The Guidance establishes a two-step process if an employee seeks an exemption from a mandatory vaccination policy based on a disability. First, the employer must show that the individual would pose a “direct threat” to the health or safety of the employee or others in the workplace. The direct threat standard is a daunting one — it requires the employer to show that the employee poses a “significant risk of substantial harm.” Multiple factors are considered in assessing whether this standard is met including the level of community spread and the type of work environment.
Second, if and only if the direct threat standard is satisfied, the employer must consider whether a reasonable accommodation that does not cause undue hardship for the employer would reduce or eliminate the threat. Examples of steps that may sufficiently reduce or eliminate the threat are requiring the employee to wear a mask, changing the work environment, whether through ventilation or through reducing contact with others at the workplace or permitting telework, among others. It is possible that in some cases reasonable accommodations would cause undue hardship, in which case an accommodation need not be provided, but the standard for undue hardship for ADA purposes is generally difficult for an employer to satisfy.
If the direct threat standard is not satisfied, perhaps because community spread is low and the employee does not have frequent contact with others in connection with the employee’s job, an employee with a disability or a pregnant employee who does not get vaccinated may argue that the employer may not require compliance with the vaccination requirement. Further, the employee with a disability or pregnant employee could argue that the employer cannot require mask wearing or social distancing since the reasonable accommodation step is never reached. To avoid a situation where certain unvaccinated employees would be excused from mask and social distancing requirements, one solution may be to establish a policy of having all unvaccinated persons (regardless of the reason for not getting vaccinated) wear masks and socially distance in the workplace. Such a policy may be more defensible if the employer encourages rather than mandates that employees be vaccinated. In any event, employers should consult with counsel about any policy that requires only a subset of employees to wear masks and socially distance, especially in areas where community spread is low and employee vaccination rates are high.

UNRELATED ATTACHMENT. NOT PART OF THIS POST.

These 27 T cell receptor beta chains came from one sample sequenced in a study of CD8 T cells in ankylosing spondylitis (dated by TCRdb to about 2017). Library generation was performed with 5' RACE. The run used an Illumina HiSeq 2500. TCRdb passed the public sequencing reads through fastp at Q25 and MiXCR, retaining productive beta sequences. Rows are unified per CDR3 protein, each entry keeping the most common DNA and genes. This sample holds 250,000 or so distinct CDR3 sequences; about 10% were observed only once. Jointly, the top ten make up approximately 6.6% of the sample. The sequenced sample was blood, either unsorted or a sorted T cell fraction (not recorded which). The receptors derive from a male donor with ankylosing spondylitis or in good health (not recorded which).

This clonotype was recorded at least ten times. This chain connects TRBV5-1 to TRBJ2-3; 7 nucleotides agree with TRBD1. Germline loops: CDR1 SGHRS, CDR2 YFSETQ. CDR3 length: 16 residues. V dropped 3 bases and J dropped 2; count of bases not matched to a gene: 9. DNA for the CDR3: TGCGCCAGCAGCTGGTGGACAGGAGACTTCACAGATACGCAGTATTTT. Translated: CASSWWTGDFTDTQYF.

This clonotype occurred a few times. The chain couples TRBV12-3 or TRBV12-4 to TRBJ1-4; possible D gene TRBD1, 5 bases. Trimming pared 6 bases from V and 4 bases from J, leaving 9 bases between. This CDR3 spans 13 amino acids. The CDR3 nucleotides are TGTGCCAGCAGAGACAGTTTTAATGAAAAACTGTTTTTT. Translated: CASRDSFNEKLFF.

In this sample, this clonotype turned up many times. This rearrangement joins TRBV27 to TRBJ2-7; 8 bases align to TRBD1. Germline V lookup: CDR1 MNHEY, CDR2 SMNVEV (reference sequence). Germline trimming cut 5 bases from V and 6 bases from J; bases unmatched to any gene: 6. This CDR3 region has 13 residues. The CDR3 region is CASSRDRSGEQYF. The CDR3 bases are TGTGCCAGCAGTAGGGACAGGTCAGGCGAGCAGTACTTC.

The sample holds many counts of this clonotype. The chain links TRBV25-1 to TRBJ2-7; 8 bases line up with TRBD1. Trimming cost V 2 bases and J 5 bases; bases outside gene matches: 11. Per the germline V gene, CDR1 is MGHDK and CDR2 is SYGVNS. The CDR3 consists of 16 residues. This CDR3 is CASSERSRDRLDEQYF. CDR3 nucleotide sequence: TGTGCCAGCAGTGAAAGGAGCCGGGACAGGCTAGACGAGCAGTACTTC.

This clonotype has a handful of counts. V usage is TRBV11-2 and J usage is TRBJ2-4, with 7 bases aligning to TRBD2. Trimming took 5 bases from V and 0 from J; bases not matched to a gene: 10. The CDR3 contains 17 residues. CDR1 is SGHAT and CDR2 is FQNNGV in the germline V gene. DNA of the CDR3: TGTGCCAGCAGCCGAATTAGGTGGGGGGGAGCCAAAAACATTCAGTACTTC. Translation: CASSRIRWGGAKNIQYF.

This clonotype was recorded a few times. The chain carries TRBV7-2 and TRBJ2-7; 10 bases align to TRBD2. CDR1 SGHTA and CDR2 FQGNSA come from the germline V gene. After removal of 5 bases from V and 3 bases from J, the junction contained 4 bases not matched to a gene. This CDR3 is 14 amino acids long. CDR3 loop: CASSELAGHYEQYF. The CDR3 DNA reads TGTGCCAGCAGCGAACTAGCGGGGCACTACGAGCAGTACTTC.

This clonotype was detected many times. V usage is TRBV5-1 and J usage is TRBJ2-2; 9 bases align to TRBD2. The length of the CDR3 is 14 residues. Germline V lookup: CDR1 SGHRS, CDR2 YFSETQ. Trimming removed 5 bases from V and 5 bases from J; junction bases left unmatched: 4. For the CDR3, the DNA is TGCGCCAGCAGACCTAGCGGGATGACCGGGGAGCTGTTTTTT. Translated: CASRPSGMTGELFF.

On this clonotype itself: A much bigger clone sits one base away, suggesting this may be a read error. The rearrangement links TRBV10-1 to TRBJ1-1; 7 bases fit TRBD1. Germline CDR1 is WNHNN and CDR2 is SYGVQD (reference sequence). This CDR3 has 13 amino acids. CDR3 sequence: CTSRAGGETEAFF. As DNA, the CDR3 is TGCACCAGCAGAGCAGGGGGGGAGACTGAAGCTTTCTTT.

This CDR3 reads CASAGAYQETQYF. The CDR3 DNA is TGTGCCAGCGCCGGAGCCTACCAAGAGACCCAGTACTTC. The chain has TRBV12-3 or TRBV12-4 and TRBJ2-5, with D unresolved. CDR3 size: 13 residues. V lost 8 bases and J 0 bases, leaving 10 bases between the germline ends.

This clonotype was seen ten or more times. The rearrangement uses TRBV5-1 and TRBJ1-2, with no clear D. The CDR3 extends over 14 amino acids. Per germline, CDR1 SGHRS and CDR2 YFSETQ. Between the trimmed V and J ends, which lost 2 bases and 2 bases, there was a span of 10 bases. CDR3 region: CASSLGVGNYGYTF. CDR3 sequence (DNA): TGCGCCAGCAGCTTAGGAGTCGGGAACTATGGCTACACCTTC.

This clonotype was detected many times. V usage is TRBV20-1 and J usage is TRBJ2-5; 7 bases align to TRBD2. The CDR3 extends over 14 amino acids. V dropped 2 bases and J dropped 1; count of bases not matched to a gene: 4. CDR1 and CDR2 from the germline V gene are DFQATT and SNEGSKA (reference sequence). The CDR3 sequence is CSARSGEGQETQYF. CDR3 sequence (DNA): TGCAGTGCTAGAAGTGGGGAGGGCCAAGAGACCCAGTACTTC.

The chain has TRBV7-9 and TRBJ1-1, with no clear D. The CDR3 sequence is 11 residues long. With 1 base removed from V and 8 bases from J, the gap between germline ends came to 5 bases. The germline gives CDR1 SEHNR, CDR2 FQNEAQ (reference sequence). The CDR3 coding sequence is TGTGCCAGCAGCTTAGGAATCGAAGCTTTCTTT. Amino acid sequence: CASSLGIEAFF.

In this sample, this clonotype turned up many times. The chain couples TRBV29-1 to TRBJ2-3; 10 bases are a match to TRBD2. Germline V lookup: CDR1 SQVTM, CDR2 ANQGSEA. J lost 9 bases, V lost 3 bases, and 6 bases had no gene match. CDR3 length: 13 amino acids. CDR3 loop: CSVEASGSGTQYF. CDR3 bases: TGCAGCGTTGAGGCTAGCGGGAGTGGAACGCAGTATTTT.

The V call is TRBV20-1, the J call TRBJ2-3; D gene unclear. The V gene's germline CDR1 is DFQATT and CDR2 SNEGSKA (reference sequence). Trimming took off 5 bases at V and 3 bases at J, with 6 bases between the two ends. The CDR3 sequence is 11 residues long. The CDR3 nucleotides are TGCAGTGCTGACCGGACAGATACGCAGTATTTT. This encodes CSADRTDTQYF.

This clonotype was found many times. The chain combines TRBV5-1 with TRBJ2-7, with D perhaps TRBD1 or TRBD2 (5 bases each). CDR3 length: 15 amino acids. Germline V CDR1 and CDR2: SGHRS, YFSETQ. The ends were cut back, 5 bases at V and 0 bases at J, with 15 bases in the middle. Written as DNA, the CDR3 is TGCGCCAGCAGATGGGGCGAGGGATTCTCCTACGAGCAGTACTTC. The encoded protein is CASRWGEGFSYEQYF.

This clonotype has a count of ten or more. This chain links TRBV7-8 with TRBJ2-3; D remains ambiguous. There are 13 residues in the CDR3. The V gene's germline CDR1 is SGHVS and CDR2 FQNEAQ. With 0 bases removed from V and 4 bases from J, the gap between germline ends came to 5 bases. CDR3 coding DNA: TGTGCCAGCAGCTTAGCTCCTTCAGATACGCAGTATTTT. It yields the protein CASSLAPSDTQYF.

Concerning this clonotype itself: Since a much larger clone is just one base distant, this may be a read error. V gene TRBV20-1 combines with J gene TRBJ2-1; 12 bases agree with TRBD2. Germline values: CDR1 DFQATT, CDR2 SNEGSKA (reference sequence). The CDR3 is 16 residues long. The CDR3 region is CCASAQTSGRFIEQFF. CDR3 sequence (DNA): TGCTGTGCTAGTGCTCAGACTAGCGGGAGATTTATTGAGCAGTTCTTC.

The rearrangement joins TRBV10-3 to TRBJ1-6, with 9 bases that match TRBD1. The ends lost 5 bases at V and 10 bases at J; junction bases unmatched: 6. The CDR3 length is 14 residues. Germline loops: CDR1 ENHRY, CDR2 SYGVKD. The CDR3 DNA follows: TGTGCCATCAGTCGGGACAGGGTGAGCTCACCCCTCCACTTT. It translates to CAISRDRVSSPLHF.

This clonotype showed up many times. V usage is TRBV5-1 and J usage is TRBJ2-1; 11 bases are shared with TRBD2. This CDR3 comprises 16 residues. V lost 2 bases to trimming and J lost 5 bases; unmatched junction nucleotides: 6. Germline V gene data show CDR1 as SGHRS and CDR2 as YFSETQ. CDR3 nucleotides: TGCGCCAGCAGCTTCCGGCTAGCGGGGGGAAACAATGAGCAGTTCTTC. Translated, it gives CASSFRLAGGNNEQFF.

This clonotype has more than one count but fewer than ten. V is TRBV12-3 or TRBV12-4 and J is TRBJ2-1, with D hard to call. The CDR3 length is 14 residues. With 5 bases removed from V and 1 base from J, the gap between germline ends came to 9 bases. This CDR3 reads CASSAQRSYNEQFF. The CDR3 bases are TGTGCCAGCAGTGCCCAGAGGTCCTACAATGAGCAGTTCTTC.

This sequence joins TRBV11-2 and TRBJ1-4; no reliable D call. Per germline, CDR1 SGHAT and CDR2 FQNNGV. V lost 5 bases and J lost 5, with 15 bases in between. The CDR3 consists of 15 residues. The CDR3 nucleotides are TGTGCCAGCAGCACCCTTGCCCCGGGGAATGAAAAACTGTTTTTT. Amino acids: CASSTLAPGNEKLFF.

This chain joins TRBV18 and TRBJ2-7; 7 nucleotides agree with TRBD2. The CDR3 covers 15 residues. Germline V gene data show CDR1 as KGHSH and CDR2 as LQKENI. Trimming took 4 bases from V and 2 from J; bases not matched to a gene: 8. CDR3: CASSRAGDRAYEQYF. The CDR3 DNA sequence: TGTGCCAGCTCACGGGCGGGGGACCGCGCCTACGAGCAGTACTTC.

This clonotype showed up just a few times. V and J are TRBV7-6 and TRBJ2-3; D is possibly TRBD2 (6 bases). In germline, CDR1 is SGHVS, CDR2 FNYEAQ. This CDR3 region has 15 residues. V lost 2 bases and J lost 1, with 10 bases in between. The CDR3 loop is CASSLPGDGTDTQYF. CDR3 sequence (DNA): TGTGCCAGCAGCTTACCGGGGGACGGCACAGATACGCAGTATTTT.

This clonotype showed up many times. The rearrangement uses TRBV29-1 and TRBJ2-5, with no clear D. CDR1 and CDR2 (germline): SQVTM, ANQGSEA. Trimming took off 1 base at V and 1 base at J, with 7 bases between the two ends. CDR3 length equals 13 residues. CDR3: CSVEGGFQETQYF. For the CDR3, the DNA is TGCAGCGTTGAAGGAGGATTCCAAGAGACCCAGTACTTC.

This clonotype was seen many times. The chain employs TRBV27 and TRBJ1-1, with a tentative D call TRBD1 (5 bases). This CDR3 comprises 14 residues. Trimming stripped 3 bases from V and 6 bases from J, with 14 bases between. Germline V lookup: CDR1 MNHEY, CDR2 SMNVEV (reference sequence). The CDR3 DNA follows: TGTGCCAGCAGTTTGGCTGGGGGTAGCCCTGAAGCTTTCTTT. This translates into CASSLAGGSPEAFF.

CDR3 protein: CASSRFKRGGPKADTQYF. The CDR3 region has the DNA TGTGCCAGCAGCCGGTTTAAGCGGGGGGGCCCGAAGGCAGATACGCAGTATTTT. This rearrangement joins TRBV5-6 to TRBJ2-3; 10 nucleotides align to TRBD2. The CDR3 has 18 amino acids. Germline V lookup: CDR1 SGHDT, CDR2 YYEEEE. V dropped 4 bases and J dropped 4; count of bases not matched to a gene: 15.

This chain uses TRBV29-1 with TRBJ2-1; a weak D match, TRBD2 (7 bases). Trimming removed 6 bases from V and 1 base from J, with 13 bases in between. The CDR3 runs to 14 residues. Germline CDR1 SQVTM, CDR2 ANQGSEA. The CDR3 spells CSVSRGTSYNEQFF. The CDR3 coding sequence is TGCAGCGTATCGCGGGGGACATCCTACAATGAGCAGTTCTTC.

6. Employers should be mindful of established principles when considering reasonable accommodations
Some of the longstanding principles about the reasonable accommodation process that the EEOC emphasizes in the Guidance include the following:
- The reasonable accommodation process should be flexible and interactive.